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It is hard to remember how low New York’s fortunes had sunk in 1992 and how rapidly they were going from bad to worse. Murders had topped 2,000 per year, drug dealing was a public activity, squeegee men assaulted drivers coming out of the Lincoln Tunnel, Mayor David Dinkins had allowed an anti-Semitic riot to “vent” in Crown Heights for two days before his police commissioner finally seized the initiative and put a stop to it — and that wasn’t the half of it.
Under Dinkins and former Governor Mario Cuomo, New York had tried to tax its way out of the 1991 recession, losing 330,000 jobs in the process — one out of every four job losses in the country. Private enterprise was headed for the exits. Unemployment was at 11 percent. One of every five New Yorkers worked directly for the New York City government and another one in five worked for the non-profits and social services industries that survive on government handouts. And that didn’t count the one in six residents (1.2 million people) on welfare. When Time ran a 1990 cover story, “The Rotting of the Big Apple,” no one put up a fuss.
What did Giuliani have going for him when voters desperately turned to him by a thin 52-48 percent majority in 1993? Absolutely nothing. He had no party (there were only three Republicans on the City Council), he had no unions, and he had no organized constituency. All he had was his own remarkable executive skills honed in his years as a federal prosecutor, his stubborn independence, his inexhaustible capacity for work (he regularly prowled the city until 4 a.m.), his years spent in immersing himself in the details of local government — and a fountainhead of ideas coming from conservative scholars at the Manhattan Institute, which played a largely unheralded role in the Giuliani-led Renaissance.
By now everyone knows the story of how Giuliani adopted James Q. Wilson and George Kelling’s “Broken Windows” theory, undoing 30 years of liberal damage to the justice system and rolling the clock all the way back to 1965 when murders numbered only 600 a year. (With three times the population, New York now has fewer murders than Chicago.) The squeegee men were gone in a week. (There turned out to be only about 60 of them.) Turnstile-hopping was halted. (In some subway stations, almost half the riders weren’t paying.)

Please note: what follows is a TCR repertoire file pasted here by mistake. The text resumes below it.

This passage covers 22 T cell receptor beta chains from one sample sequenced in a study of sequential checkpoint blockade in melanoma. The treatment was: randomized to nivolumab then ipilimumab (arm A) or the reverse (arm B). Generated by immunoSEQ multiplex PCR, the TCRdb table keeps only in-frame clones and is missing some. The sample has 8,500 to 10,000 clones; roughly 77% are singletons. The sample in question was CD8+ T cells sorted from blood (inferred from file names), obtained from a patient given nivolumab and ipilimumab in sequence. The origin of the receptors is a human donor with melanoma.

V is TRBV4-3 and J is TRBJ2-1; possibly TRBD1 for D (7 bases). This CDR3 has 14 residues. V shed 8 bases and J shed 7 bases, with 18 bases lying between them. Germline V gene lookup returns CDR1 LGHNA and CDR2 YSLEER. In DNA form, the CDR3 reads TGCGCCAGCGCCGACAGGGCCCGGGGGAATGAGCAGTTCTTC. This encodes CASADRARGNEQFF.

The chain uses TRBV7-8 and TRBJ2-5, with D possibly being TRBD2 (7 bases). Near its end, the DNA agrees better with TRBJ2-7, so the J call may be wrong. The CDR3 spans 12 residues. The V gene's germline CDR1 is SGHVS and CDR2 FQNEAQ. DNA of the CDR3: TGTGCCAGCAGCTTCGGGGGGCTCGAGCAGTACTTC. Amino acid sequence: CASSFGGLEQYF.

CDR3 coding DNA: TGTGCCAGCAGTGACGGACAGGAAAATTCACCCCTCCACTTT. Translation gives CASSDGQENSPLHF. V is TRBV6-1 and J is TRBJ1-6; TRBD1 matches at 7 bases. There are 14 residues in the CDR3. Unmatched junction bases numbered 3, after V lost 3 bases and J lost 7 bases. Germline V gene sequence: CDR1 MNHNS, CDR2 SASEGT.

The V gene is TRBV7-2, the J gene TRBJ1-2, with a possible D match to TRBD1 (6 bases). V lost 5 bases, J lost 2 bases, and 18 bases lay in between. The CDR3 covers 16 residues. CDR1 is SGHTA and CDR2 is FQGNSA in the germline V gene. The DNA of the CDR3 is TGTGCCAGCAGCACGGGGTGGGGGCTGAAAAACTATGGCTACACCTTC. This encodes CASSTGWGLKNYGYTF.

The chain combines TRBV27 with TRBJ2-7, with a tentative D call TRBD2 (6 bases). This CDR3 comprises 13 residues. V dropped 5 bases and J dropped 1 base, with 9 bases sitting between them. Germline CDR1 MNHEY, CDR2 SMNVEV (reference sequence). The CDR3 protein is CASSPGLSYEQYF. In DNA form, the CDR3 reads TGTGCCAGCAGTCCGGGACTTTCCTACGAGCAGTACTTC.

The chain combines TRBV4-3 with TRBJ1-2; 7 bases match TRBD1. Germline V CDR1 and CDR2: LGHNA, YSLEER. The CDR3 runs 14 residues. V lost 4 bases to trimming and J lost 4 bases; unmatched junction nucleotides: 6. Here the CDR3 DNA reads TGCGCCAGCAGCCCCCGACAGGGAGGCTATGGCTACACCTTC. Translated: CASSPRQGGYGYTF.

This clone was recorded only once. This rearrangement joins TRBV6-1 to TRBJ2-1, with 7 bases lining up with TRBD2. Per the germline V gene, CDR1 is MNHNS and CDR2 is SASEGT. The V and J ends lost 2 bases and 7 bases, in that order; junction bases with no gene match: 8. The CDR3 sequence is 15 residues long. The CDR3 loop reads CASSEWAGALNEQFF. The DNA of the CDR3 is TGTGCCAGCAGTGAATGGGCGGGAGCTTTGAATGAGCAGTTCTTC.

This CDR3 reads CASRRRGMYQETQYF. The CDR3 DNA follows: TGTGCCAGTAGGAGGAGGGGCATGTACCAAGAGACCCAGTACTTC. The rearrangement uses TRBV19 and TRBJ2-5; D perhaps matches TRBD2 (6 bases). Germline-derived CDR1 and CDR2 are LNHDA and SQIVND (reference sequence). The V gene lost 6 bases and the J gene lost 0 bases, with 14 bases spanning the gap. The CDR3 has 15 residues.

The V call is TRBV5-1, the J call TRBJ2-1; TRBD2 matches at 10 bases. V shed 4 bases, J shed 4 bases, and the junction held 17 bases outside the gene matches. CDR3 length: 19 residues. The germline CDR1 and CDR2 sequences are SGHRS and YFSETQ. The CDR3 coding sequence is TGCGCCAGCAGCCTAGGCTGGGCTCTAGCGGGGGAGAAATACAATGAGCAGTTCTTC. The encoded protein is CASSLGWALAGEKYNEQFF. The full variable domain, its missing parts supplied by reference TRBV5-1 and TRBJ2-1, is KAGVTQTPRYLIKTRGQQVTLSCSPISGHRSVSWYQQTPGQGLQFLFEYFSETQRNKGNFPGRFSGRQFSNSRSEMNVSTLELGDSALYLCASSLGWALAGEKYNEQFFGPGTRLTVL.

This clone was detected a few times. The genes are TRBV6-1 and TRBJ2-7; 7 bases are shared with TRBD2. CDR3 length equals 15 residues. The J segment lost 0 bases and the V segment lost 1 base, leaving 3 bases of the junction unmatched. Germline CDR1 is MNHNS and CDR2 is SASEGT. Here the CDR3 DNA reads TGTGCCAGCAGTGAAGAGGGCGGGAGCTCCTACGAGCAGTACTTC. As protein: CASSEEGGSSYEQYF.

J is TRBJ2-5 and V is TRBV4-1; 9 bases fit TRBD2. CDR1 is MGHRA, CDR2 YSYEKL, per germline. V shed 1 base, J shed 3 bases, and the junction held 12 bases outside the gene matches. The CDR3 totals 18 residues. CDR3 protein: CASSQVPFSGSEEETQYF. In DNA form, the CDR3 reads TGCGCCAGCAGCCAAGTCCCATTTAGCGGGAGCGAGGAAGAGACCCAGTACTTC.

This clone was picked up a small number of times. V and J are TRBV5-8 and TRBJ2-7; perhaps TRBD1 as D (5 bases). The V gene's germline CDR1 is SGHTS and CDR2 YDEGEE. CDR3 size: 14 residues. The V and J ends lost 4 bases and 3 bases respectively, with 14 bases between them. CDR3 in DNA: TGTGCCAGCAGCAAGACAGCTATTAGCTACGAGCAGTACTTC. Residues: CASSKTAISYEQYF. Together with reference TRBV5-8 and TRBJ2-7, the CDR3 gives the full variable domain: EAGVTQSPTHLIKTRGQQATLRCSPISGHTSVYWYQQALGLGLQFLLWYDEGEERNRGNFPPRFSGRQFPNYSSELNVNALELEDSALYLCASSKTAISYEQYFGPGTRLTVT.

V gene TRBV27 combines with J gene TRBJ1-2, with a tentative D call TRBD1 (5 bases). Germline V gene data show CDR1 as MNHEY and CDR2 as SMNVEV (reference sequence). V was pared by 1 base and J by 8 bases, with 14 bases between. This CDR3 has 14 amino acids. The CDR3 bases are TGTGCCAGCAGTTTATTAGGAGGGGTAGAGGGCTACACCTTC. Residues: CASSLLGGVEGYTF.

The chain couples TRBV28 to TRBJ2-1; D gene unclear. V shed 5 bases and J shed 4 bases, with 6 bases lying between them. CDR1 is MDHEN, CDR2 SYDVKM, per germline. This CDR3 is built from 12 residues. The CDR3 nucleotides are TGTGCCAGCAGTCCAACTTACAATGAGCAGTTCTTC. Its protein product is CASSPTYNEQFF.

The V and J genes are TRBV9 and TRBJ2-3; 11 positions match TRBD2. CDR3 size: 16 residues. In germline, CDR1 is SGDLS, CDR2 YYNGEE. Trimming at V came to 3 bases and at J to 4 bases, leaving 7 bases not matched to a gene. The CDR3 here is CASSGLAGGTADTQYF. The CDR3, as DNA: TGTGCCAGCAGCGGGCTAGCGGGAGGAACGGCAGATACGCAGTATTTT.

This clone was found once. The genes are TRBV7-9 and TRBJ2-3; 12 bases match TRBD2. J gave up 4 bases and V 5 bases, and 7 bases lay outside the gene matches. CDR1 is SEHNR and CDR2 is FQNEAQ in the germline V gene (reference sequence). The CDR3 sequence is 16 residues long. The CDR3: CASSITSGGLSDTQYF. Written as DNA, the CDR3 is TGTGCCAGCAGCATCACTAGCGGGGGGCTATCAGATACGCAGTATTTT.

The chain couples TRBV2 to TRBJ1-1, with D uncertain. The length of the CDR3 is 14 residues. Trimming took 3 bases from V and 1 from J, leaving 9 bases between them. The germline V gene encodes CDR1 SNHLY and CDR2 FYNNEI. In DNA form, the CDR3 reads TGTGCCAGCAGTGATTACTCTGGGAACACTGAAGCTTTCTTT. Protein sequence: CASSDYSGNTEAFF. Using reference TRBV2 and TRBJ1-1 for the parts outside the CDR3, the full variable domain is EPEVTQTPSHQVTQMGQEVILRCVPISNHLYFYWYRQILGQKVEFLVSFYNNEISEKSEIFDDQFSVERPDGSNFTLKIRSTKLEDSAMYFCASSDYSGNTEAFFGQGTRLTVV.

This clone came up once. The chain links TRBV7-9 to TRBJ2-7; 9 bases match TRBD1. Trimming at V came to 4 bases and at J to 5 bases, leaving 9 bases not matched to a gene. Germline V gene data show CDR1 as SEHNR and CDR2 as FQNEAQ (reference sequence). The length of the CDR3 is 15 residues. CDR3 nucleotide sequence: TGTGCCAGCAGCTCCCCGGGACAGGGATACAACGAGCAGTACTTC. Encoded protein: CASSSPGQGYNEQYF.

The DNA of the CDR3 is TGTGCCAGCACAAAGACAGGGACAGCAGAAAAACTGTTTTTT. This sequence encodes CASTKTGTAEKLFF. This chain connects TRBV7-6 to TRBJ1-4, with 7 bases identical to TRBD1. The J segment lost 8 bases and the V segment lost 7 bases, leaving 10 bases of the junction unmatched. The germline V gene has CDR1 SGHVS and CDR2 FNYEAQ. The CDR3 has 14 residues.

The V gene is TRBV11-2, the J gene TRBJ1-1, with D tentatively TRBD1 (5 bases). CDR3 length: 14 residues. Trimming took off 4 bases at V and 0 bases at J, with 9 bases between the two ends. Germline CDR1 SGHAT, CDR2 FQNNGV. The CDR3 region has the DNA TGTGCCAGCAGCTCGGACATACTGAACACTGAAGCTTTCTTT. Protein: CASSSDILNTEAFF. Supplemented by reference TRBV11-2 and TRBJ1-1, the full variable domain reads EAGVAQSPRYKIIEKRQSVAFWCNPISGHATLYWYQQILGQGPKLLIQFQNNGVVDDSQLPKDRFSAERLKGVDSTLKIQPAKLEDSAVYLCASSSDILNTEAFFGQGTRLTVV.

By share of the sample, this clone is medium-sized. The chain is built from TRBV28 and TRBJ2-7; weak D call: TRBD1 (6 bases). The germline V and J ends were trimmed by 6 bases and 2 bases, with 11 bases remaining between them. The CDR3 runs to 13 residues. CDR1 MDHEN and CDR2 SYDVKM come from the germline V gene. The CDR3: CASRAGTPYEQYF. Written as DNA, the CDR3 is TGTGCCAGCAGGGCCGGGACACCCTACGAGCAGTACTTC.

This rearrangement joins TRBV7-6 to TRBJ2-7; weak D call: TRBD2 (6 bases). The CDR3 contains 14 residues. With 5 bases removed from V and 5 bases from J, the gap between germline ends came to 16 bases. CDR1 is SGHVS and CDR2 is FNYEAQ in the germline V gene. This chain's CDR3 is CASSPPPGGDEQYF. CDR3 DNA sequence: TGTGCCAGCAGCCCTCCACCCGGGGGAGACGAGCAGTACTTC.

Then, just as predicted, the re-establishment of public order drove crime off the streets and gave public spaces back to law-abiding citizens. Sidewalk traffic increased, businesses flourished. The biggest renaissance was on Harlem’s 125th Street, where a commercial strip that didn’t have a single grocery store or movie theater in 1994 now boasts Disney, Sony, Magic Johnson Theaters, Pathmark, The Gap, Cineplex Odeon, Barnes & Noble — and the offices of Bill Clinton.
That was just the part that made national headlines. Beneath the radar, Giuliani was taking on each and every one of the city’s vast, overwhelming battalions of interest groups and public-spending beneficiaries, telling them that the old days were over. The police were demonstrating every day outside City Hall in response to Giuliani’s budget cuts.
When Giuliani decided to break the Genovese family’s stranglehold on the Fulton Fish Market, his commissioner of business services, Rudy Washington, and deputy chief of police, Wilbur Chapman — protected by 60 young cops — ended up literally backed against a wall by angry union members wielding fish hooks. Washington and Chapman had to draw their guns to fend off disaster.
When Al Sharpton’s anti-Semitic protest against a Harlem clothing storeowner led to a deranged protester setting a fire that killed eight people, Harlem Congressman Charles Rangel blamed the whole thing on Giuliani because he had criticized Sharpton.
In one memorable vignette drawn by Siegel, Giuliani returns from a weary day of battling interest groups all over the city, only to find the inimitable Bella Abzug standing on the steps of City Hall waiting to tender her resignation from the Women’s Commission of something-or-other. “Why don’t you send it in?” said Giuliani, brushing her aside. Then he added a few steps later, “I have the feeling when I get it I’ll accept it.”
“In one era and out the other,” quipped a bystander.
IN THE MIDST OF NEW YORK’S perpetual political theater, Giuliani held daily afternoon press conferences, trying to convey his message to the public over the heads of a hostile press. Quoting journalist Andrew Kirtzman, Siegel portrays the scene: “Thousands of protesters, union members, politicians were fighting one man, who stood alone each day at the podium inside City Hall’s Blue Room, a solitary figure facing a sea of skeptical reporters. He was an army of one.”
And this all happened before September 11th.p>For the first three days after that historic attack, Siegel notes, Giuliani was essentially “the de facto spokesman for a grateful nation.” br> /p>
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It won’t take long for conservatives to scratch this presidential wannabe off their 2008 scorecard.
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